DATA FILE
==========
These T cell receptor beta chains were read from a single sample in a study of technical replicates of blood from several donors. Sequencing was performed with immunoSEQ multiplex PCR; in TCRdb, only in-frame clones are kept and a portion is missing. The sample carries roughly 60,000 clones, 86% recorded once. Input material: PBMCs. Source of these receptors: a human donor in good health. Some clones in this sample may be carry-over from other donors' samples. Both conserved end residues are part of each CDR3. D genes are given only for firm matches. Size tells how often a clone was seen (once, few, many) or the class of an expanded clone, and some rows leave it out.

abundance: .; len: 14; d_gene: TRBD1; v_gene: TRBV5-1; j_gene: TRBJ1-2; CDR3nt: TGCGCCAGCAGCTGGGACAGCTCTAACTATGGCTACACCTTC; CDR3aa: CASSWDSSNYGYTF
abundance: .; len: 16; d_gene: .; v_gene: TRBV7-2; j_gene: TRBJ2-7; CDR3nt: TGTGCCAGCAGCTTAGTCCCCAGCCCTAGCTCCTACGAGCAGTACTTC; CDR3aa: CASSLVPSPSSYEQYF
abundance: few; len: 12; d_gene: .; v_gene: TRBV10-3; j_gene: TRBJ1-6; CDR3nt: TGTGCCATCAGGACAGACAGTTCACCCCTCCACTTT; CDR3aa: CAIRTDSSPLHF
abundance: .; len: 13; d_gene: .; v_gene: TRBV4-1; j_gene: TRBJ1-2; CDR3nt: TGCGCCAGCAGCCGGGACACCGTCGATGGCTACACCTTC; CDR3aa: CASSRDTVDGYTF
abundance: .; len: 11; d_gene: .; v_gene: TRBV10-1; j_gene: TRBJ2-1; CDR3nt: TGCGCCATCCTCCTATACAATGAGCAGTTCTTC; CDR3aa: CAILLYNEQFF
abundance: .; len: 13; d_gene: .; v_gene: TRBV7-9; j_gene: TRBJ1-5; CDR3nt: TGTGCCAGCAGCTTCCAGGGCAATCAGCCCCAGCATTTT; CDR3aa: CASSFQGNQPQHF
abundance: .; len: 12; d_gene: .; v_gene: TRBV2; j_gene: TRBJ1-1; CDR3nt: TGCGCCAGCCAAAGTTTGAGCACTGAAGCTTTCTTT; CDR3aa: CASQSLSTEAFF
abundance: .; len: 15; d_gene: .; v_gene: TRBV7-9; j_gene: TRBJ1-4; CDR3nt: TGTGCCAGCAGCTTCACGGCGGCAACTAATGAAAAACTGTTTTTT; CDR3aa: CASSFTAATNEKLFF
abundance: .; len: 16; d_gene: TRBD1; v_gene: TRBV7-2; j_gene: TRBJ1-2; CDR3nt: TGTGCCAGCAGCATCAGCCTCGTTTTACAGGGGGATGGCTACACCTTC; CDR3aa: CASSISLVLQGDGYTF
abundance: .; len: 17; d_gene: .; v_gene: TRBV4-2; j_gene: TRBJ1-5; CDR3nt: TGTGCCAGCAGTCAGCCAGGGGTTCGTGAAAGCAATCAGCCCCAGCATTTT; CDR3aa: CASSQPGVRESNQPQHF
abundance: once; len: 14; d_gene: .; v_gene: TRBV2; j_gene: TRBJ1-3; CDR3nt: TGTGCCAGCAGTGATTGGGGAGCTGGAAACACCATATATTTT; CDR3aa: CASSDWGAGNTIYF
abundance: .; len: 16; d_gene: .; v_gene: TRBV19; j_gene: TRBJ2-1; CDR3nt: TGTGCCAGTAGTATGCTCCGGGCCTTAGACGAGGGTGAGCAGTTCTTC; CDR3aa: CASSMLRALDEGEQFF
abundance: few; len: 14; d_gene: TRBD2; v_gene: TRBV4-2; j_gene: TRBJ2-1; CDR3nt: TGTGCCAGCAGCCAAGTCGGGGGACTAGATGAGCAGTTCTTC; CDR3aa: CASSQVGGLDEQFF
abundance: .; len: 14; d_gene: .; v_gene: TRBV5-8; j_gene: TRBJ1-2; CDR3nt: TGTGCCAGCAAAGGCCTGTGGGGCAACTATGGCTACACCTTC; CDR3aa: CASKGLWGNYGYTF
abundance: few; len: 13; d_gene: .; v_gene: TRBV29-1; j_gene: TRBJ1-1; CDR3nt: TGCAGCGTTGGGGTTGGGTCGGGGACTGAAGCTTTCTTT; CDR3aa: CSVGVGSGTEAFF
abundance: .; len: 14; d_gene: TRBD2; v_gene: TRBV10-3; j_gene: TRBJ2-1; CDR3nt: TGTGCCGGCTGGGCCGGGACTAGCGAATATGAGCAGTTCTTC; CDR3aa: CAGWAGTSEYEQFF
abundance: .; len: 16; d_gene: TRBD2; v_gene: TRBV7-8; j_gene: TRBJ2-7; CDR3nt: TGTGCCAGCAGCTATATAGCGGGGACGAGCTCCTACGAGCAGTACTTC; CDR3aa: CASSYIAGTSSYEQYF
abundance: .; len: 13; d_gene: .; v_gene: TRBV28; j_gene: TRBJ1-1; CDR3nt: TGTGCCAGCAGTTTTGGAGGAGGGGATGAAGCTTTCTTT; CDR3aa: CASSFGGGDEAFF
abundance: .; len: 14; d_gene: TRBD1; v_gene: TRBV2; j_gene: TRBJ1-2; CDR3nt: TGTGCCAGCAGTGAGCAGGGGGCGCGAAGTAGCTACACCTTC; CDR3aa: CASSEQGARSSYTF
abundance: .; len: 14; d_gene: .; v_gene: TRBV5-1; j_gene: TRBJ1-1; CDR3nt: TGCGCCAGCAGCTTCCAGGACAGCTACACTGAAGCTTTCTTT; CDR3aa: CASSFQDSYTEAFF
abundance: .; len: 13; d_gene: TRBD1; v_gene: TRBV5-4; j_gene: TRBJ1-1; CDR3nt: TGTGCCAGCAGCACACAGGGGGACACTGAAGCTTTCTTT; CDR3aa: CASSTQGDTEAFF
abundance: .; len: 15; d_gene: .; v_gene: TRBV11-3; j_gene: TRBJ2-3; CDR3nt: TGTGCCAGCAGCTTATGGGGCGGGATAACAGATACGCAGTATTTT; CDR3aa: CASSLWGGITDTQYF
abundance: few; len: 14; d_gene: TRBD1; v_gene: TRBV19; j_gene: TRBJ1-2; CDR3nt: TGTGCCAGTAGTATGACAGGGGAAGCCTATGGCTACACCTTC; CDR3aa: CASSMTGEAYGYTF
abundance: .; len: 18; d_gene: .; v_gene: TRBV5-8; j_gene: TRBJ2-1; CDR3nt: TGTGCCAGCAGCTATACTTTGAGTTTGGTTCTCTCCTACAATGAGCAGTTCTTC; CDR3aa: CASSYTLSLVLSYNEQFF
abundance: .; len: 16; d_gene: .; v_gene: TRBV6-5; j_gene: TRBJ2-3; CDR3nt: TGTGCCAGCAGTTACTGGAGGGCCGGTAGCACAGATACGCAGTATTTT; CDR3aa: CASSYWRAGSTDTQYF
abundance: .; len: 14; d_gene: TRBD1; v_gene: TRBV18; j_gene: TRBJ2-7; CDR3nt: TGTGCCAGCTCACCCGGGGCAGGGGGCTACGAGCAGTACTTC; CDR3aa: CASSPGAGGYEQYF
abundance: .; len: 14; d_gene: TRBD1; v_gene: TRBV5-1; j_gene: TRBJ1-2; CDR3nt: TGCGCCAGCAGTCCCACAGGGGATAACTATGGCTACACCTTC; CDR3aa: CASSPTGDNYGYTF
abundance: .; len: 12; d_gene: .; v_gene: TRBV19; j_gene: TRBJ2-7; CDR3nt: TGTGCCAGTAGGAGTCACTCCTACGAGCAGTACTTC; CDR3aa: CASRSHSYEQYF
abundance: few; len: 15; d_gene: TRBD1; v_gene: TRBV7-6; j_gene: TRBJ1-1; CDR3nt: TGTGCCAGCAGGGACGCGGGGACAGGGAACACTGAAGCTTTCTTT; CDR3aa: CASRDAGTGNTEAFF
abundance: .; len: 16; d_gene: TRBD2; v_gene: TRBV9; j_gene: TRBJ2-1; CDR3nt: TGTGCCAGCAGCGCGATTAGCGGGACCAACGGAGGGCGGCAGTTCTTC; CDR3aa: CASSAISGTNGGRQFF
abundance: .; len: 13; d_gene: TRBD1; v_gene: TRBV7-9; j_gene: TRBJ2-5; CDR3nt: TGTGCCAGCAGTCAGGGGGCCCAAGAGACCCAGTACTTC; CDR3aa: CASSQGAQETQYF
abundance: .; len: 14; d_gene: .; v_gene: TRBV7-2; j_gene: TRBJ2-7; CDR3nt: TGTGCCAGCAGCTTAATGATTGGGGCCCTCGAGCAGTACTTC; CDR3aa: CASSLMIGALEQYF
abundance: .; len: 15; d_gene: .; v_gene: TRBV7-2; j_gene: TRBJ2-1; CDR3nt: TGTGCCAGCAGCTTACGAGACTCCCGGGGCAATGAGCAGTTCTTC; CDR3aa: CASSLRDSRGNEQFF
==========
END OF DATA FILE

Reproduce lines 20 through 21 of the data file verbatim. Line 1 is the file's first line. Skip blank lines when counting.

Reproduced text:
abundance: .; len: 14; d_gene: TRBD1; v_gene: TRBV2; j_gene: TRBJ1-2; CDR3nt: TGTGCCAGCAGTGAGCAGGGGGCGCGAAGTAGCTACACCTTC; CDR3aa: CASSEQGARSSYTF
abundance: .; len: 14; d_gene: .; v_gene: TRBV5-1; j_gene: TRBJ1-1; CDR3nt: TGCGCCAGCAGCTTCCAGGACAGCTACACTGAAGCTTTCTTT; CDR3aa: CASSFQDSYTEAFF